Pensions are going the way of the Dodo bird. The dodo is an extinct flightless bird that was endemic to the island of Mauritius in the Indian Ocean. Pensions as a reward for decades of service, are heading that way. A survey released earlier this year by benefits consultant Aon Hewitt of nearly 250 employers representing 6 million employees found that, of the roughly three-quarters who still offer a defined benefit pension plan, a third were closing them and another third had frozen them.
Of the companies with plans that remained open, 14 percent of companies said they were "very likely" to close them this year, 9 percent said they were "very likely" to freeze them and 5 percent said there were very likely to terminate them. Companies terminating plans typically offer participant a lump sum payout to replace the monthly defined benefit income. Steve and Sinclair review a CNBC report. In the Q & A segment, CPA Nick Stefaniak joins the A Team to discuss year end tax planning and a special offer for Mastering Money listeners.
The most broad and sweeping change to Social Security in years was included in the new $80 billion Budget Bill. Married couples both over 66 years of age are not affected whatsoever IF they are using a restricted strategy now or by the deadline. But as of May 2, 2016 many of the advanced claiming strategies get axed for those not already using them. Find out the winners and losers and why you're not grandfathered on key strategies if you are 62 to 65. See what survived and what did not. Steve and Sinclair review national experts' insights in segment 2, CFP® Murray Titterington joins the A Team in the Q & A session to discuss further. Get smart on Social Security and get organized for 2016!
Wondering why interest rates on treasury bills and notes are staying so close to zero? For those borrowing money, low rates are a blessing. For savers, it is pure punishment. It's all about the insatiable demand for dollar denominated debt from the nations of the world whose own currency is so unstable , they need more of ours. Worse yet, there's even a chance that interest rates on safe, liquid, short term money could go negative soon, like in Switzerland and Germany.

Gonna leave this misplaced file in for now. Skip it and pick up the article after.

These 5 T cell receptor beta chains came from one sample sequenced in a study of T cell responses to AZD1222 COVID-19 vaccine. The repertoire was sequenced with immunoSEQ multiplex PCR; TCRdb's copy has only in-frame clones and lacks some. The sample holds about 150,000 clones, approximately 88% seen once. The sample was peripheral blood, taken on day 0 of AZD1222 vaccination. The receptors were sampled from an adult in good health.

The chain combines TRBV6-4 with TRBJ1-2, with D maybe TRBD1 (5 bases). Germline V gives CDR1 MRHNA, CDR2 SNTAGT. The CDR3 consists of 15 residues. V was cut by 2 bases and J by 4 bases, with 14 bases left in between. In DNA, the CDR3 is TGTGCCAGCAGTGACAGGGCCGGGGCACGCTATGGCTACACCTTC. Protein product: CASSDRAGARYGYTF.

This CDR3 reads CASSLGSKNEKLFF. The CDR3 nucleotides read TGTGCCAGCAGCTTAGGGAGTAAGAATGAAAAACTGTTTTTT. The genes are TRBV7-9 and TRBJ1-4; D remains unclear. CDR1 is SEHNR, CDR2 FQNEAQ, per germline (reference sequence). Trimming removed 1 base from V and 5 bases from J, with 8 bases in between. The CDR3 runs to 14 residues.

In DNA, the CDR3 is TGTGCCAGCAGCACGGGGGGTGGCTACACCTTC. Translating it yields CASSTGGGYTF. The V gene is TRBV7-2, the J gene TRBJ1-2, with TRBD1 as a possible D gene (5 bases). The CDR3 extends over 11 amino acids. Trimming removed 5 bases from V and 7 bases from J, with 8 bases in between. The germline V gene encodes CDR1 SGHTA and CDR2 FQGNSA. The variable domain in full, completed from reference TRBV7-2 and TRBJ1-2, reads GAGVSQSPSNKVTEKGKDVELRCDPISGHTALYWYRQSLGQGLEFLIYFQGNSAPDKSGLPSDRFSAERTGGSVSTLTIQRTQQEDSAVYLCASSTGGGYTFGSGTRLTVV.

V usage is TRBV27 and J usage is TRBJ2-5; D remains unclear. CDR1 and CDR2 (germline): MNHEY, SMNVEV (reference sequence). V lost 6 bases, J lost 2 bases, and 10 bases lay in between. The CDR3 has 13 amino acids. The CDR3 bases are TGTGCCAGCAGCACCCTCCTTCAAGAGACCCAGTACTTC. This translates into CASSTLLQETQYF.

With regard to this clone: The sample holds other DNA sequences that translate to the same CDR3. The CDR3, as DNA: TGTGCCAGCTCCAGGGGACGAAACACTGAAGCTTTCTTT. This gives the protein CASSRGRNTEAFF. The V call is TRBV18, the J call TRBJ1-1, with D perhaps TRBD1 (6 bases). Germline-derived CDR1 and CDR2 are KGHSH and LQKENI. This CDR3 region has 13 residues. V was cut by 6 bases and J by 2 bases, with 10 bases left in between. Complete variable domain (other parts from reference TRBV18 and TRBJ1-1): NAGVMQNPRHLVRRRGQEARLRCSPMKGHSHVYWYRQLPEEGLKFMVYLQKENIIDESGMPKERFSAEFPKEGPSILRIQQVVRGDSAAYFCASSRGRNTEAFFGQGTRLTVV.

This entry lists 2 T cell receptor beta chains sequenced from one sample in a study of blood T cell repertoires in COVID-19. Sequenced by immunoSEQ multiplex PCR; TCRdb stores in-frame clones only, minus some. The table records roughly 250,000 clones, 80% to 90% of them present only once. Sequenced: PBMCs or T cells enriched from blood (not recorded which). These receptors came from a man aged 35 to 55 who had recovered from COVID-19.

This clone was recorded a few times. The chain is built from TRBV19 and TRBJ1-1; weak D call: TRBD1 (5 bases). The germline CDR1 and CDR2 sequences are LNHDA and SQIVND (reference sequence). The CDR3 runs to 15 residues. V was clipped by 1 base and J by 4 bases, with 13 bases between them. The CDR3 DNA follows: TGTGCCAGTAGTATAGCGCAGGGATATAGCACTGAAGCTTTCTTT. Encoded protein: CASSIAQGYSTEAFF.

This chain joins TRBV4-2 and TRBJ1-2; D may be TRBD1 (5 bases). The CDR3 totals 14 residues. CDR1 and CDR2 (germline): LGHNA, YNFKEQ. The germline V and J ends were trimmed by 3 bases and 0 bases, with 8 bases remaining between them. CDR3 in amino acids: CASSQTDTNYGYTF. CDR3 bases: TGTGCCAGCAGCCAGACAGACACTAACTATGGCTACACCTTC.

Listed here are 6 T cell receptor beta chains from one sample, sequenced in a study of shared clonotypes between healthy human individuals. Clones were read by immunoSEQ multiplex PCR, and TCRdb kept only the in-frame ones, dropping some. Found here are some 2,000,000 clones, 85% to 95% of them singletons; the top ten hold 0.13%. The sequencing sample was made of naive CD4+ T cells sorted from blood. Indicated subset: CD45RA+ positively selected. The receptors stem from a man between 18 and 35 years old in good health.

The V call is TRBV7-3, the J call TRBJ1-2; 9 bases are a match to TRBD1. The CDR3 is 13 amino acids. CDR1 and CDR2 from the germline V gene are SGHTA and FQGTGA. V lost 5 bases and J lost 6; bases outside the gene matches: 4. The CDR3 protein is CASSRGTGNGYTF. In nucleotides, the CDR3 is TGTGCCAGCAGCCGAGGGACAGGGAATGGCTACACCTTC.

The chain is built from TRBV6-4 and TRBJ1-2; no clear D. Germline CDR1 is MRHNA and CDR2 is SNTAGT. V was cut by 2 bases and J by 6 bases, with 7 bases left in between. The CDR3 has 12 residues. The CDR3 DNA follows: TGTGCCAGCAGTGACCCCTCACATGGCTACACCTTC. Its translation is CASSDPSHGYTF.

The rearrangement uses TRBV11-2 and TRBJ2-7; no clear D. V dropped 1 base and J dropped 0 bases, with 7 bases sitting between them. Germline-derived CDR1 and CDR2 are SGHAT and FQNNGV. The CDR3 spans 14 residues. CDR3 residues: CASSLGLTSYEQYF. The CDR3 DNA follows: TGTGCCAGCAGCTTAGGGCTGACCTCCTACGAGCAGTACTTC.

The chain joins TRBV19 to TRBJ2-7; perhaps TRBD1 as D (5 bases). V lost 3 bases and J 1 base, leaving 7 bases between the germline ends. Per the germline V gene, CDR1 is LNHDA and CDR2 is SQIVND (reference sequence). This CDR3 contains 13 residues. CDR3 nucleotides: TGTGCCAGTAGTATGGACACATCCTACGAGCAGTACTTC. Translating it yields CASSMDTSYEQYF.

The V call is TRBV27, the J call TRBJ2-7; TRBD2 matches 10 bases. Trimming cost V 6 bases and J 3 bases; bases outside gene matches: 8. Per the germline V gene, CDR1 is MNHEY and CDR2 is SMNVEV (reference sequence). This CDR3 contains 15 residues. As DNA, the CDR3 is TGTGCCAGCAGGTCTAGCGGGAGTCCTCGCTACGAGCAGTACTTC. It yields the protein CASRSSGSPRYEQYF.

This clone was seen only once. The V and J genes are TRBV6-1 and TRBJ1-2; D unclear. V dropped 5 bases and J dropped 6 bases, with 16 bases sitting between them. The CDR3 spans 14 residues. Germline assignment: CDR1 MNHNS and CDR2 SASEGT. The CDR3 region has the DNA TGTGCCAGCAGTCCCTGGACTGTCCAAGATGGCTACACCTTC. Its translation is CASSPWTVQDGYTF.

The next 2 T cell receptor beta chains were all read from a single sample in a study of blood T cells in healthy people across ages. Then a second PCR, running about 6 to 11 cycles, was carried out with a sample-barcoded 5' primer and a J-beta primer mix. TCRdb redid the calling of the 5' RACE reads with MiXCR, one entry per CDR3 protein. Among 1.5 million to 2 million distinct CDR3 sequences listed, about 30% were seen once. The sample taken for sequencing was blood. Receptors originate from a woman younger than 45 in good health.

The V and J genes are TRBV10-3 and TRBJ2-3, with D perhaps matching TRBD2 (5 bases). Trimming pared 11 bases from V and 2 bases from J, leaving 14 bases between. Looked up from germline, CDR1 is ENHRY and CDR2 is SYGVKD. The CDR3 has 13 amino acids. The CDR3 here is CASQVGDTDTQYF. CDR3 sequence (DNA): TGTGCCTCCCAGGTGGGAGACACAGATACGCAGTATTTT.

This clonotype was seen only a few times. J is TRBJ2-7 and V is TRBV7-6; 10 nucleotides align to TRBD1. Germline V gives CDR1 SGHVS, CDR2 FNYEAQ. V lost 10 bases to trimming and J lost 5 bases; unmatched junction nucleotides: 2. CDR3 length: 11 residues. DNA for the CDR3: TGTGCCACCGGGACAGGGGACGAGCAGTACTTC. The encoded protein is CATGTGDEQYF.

Demand is also coming from major brokerages. Behind the sudden epic hunger for government debt is a rule change that has Fidelity Investments and other money-fund managers hustling to snap up short-term Treasurys. Steve and Sinclair review important keys you need to know. In segment 3, Steve does an analysis of the new Nationwide Index Annuity, which he finds most people misunderstand. It is a 3 year index not a one year index, and is based on more than 30 managed futures indexes--not a simple annual reset of the S & P. While the company is strong, the income rider comes without a competitive guaranteed increase, nor does it have a long term care benefit. Steve brings up five points you should understand before signing on the dotted line with this or any annuity.
According to Morningstar, ETFs are getting more costly to own. Average ETF fees once averaged 0.4 percent but have now jumped to over 0.6 percent. Some new exchange-traded products are charging over 1.0 percent in fees annually.
Increasingly, ETFs are seeing such volume that a new cost has crept into the math, known as “Tracking Errors”: ETF managers are supposed to keep their funds’ investment performance in line with the indexes they track. That mission is not as easy as it sounds, says Morningstar. Throughout the trading day, the spread between underlying securities and the ETF can be significant. For example, on August 24 when the market opened down 5.3%, the Vanguard Dividend Appreciation fund VIG, was down a whopping 38% for more than an hour. Steve and Sinclair breakdown some of the pros and cons of ETFs.
In a nutshell, the price you see for the ETF may not be equal to the sum of the shares inside the ETF and fees for ETFs are rising.
In the Q & A, Steve reviews a more effective approach to reducing risks on the bond side of the portfolio.
Hold onto your hat and your wallet if you are thinking about a file-and-suspend claiming strategy with your Social Security benefits. The new two-year budget agreement between Congress will close these loopholes—file and suspend in particular-- in the Social Security rules. While it remains to be seen whether the agreement will become law in its current form, the new rules mean that anyone receiving spousal benefits under file-and-suspend would have them terminated next spring, in 2016! Congress is set to negate the various “File and Suspend” strategies that permit spousal and dependent benefits to be paid while the primary earner still receives delayed retirement credits, with no "grandfathering" of benefits. Steve and Sinclair review the early details.
In the Q & A segment, professional actuary Brad Lankford joins the A Team to educate listeners on Defined Benefit and Cash Balance plans for business owners--which can result in contributions and tax deductions of $70,000 to $200,000 or more annually, and create a permanent lifetime retirement benefit.